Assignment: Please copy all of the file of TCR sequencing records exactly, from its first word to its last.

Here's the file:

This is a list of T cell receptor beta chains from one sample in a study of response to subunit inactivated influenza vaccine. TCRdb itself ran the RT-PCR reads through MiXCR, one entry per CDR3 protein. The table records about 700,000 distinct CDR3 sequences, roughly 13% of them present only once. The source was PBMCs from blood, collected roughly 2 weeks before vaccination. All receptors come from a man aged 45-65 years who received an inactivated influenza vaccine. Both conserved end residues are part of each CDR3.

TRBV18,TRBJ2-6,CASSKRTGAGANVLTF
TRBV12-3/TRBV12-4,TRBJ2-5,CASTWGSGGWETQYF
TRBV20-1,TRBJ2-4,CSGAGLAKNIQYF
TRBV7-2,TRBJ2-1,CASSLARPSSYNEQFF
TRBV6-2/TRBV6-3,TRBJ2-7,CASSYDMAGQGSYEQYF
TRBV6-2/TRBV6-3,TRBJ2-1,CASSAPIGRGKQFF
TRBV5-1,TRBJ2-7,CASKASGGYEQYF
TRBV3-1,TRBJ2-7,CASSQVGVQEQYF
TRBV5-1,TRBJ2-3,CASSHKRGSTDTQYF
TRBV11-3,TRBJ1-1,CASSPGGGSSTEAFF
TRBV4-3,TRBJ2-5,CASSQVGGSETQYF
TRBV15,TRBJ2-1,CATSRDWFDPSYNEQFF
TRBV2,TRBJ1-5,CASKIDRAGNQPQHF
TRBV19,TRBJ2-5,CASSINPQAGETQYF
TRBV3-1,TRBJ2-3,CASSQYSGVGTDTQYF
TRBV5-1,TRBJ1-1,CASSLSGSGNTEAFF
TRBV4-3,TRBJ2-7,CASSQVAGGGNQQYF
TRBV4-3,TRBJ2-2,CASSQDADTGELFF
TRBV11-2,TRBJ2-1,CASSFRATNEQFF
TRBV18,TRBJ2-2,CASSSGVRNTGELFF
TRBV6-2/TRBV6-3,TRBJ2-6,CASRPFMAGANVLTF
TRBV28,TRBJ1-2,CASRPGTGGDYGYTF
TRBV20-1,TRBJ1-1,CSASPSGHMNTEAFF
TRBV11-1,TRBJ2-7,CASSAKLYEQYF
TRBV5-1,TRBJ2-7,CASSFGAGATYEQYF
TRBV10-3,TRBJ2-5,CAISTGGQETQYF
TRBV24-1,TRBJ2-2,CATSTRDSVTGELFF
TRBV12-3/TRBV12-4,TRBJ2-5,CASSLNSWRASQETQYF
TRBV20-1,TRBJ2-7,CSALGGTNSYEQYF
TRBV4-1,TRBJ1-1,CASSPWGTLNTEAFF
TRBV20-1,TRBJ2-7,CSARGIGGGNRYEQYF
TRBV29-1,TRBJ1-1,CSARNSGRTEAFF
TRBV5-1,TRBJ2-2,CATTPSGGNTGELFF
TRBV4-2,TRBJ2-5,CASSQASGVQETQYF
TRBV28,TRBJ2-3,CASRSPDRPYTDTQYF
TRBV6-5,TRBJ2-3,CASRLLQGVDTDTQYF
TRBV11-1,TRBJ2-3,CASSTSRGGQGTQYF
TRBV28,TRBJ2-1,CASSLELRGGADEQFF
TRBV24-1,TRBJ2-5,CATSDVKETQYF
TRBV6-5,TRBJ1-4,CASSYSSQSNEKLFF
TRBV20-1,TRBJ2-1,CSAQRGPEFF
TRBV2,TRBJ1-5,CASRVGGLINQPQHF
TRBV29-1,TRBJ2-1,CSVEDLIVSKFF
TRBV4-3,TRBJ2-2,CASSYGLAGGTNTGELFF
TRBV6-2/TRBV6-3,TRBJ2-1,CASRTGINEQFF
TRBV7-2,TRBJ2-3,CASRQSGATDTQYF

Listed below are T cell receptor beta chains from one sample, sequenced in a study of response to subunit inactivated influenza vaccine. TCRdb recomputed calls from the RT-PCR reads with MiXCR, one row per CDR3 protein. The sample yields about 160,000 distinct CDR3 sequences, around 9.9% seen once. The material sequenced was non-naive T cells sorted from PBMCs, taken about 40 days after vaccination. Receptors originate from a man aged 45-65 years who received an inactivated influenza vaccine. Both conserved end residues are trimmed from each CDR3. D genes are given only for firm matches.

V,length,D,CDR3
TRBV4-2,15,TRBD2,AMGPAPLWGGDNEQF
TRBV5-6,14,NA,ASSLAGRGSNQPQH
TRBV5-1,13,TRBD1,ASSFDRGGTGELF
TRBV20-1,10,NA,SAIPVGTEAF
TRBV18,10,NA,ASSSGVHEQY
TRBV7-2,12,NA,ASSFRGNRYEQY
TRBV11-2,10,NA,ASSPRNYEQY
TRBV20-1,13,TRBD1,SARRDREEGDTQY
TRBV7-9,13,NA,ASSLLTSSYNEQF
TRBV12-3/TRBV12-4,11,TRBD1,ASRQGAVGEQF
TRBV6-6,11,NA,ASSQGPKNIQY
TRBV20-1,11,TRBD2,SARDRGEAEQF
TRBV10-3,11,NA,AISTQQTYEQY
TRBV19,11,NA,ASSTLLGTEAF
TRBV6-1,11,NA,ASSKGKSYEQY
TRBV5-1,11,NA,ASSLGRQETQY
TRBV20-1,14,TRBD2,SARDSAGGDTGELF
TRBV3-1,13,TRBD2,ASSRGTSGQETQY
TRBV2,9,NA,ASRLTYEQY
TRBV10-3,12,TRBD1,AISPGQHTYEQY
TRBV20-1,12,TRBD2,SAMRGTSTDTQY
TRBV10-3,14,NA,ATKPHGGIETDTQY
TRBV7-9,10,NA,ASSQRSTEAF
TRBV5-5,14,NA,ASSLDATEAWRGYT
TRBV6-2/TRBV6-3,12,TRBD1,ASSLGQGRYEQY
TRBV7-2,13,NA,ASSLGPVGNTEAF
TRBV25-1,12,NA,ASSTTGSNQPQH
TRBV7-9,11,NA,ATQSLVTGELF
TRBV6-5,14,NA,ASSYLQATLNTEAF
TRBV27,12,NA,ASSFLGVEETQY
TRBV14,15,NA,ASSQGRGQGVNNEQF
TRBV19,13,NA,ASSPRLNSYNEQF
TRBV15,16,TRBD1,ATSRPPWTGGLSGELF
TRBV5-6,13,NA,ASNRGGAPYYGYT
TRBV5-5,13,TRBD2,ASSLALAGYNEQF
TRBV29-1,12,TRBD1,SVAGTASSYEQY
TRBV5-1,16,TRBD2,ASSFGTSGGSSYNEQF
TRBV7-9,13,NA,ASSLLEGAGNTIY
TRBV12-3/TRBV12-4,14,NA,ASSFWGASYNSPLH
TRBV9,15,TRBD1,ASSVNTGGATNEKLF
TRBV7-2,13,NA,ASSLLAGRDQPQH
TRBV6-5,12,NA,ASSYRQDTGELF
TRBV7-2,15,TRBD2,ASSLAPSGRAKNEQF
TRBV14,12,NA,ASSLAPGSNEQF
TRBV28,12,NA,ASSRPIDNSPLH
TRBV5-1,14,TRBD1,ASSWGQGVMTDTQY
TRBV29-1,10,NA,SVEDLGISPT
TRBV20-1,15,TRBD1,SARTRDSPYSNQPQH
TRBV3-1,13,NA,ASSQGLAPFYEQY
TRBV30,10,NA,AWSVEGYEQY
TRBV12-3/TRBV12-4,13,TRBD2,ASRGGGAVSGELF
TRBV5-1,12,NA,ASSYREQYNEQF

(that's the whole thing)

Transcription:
This is a list of T cell receptor beta chains from one sample in a study of response to subunit inactivated influenza vaccine. TCRdb itself ran the RT-PCR reads through MiXCR, one entry per CDR3 protein. The table records about 700,000 distinct CDR3 sequences, roughly 13% of them present only once. The source was PBMCs from blood, collected roughly 2 weeks before vaccination. All receptors come from a man aged 45-65 years who received an inactivated influenza vaccine. Both conserved end residues are part of each CDR3.

TRBV18,TRBJ2-6,CASSKRTGAGANVLTF
TRBV12-3/TRBV12-4,TRBJ2-5,CASTWGSGGWETQYF
TRBV20-1,TRBJ2-4,CSGAGLAKNIQYF
TRBV7-2,TRBJ2-1,CASSLARPSSYNEQFF
TRBV6-2/TRBV6-3,TRBJ2-7,CASSYDMAGQGSYEQYF
TRBV6-2/TRBV6-3,TRBJ2-1,CASSAPIGRGKQFF
TRBV5-1,TRBJ2-7,CASKASGGYEQYF
TRBV3-1,TRBJ2-7,CASSQVGVQEQYF
TRBV5-1,TRBJ2-3,CASSHKRGSTDTQYF
TRBV11-3,TRBJ1-1,CASSPGGGSSTEAFF
TRBV4-3,TRBJ2-5,CASSQVGGSETQYF
TRBV15,TRBJ2-1,CATSRDWFDPSYNEQFF
TRBV2,TRBJ1-5,CASKIDRAGNQPQHF
TRBV19,TRBJ2-5,CASSINPQAGETQYF
TRBV3-1,TRBJ2-3,CASSQYSGVGTDTQYF
TRBV5-1,TRBJ1-1,CASSLSGSGNTEAFF
TRBV4-3,TRBJ2-7,CASSQVAGGGNQQYF
TRBV4-3,TRBJ2-2,CASSQDADTGELFF
TRBV11-2,TRBJ2-1,CASSFRATNEQFF
TRBV18,TRBJ2-2,CASSSGVRNTGELFF
TRBV6-2/TRBV6-3,TRBJ2-6,CASRPFMAGANVLTF
TRBV28,TRBJ1-2,CASRPGTGGDYGYTF
TRBV20-1,TRBJ1-1,CSASPSGHMNTEAFF
TRBV11-1,TRBJ2-7,CASSAKLYEQYF
TRBV5-1,TRBJ2-7,CASSFGAGATYEQYF
TRBV10-3,TRBJ2-5,CAISTGGQETQYF
TRBV24-1,TRBJ2-2,CATSTRDSVTGELFF
TRBV12-3/TRBV12-4,TRBJ2-5,CASSLNSWRASQETQYF
TRBV20-1,TRBJ2-7,CSALGGTNSYEQYF
TRBV4-1,TRBJ1-1,CASSPWGTLNTEAFF
TRBV20-1,TRBJ2-7,CSARGIGGGNRYEQYF
TRBV29-1,TRBJ1-1,CSARNSGRTEAFF
TRBV5-1,TRBJ2-2,CATTPSGGNTGELFF
TRBV4-2,TRBJ2-5,CASSQASGVQETQYF
TRBV28,TRBJ2-3,CASRSPDRPYTDTQYF
TRBV6-5,TRBJ2-3,CASRLLQGVDTDTQYF
TRBV11-1,TRBJ2-3,CASSTSRGGQGTQYF
TRBV28,TRBJ2-1,CASSLELRGGADEQFF
TRBV24-1,TRBJ2-5,CATSDVKETQYF
TRBV6-5,TRBJ1-4,CASSYSSQSNEKLFF
TRBV20-1,TRBJ2-1,CSAQRGPEFF
TRBV2,TRBJ1-5,CASRVGGLINQPQHF
TRBV29-1,TRBJ2-1,CSVEDLIVSKFF
TRBV4-3,TRBJ2-2,CASSYGLAGGTNTGELFF
TRBV6-2/TRBV6-3,TRBJ2-1,CASRTGINEQFF
TRBV7-2,TRBJ2-3,CASRQSGATDTQYF

Listed below are T cell receptor beta chains from one sample, sequenced in a study of response to subunit inactivated influenza vaccine. TCRdb recomputed calls from the RT-PCR reads with MiXCR, one row per CDR3 protein. The sample yields about 160,000 distinct CDR3 sequences, around 9.9% seen once. The material sequenced was non-naive T cells sorted from PBMCs, taken about 40 days after vaccination. Receptors originate from a man aged 45-65 years who received an inactivated influenza vaccine. Both conserved end residues are trimmed from each CDR3. D genes are given only for firm matches.

V,length,D,CDR3
TRBV4-2,15,TRBD2,AMGPAPLWGGDNEQF
TRBV5-6,14,NA,ASSLAGRGSNQPQH
TRBV5-1,13,TRBD1,ASSFDRGGTGELF
TRBV20-1,10,NA,SAIPVGTEAF
TRBV18,10,NA,ASSSGVHEQY
TRBV7-2,12,NA,ASSFRGNRYEQY
TRBV11-2,10,NA,ASSPRNYEQY
TRBV20-1,13,TRBD1,SARRDREEGDTQY
TRBV7-9,13,NA,ASSLLTSSYNEQF
TRBV12-3/TRBV12-4,11,TRBD1,ASRQGAVGEQF
TRBV6-6,11,NA,ASSQGPKNIQY
TRBV20-1,11,TRBD2,SARDRGEAEQF
TRBV10-3,11,NA,AISTQQTYEQY
TRBV19,11,NA,ASSTLLGTEAF
TRBV6-1,11,NA,ASSKGKSYEQY
TRBV5-1,11,NA,ASSLGRQETQY
TRBV20-1,14,TRBD2,SARDSAGGDTGELF
TRBV3-1,13,TRBD2,ASSRGTSGQETQY
TRBV2,9,NA,ASRLTYEQY
TRBV10-3,12,TRBD1,AISPGQHTYEQY
TRBV20-1,12,TRBD2,SAMRGTSTDTQY
TRBV10-3,14,NA,ATKPHGGIETDTQY
TRBV7-9,10,NA,ASSQRSTEAF
TRBV5-5,14,NA,ASSLDATEAWRGYT
TRBV6-2/TRBV6-3,12,TRBD1,ASSLGQGRYEQY
TRBV7-2,13,NA,ASSLGPVGNTEAF
TRBV25-1,12,NA,ASSTTGSNQPQH
TRBV7-9,11,NA,ATQSLVTGELF
TRBV6-5,14,NA,ASSYLQATLNTEAF
TRBV27,12,NA,ASSFLGVEETQY
TRBV14,15,NA,ASSQGRGQGVNNEQF
TRBV19,13,NA,ASSPRLNSYNEQF
TRBV15,16,TRBD1,ATSRPPWTGGLSGELF
TRBV5-6,13,NA,ASNRGGAPYYGYT
TRBV5-5,13,TRBD2,ASSLALAGYNEQF
TRBV29-1,12,TRBD1,SVAGTASSYEQY
TRBV5-1,16,TRBD2,ASSFGTSGGSSYNEQF
TRBV7-9,13,NA,ASSLLEGAGNTIY
TRBV12-3/TRBV12-4,14,NA,ASSFWGASYNSPLH
TRBV9,15,TRBD1,ASSVNTGGATNEKLF
TRBV7-2,13,NA,ASSLLAGRDQPQH
TRBV6-5,12,NA,ASSYRQDTGELF
TRBV7-2,15,TRBD2,ASSLAPSGRAKNEQF
TRBV14,12,NA,ASSLAPGSNEQF
TRBV28,12,NA,ASSRPIDNSPLH
TRBV5-1,14,TRBD1,ASSWGQGVMTDTQY
TRBV29-1,10,NA,SVEDLGISPT
TRBV20-1,15,TRBD1,SARTRDSPYSNQPQH
TRBV3-1,13,NA,ASSQGLAPFYEQY
TRBV30,10,NA,AWSVEGYEQY
TRBV12-3/TRBV12-4,13,TRBD2,ASRGGGAVSGELF
TRBV5-1,12,NA,ASSYREQYNEQF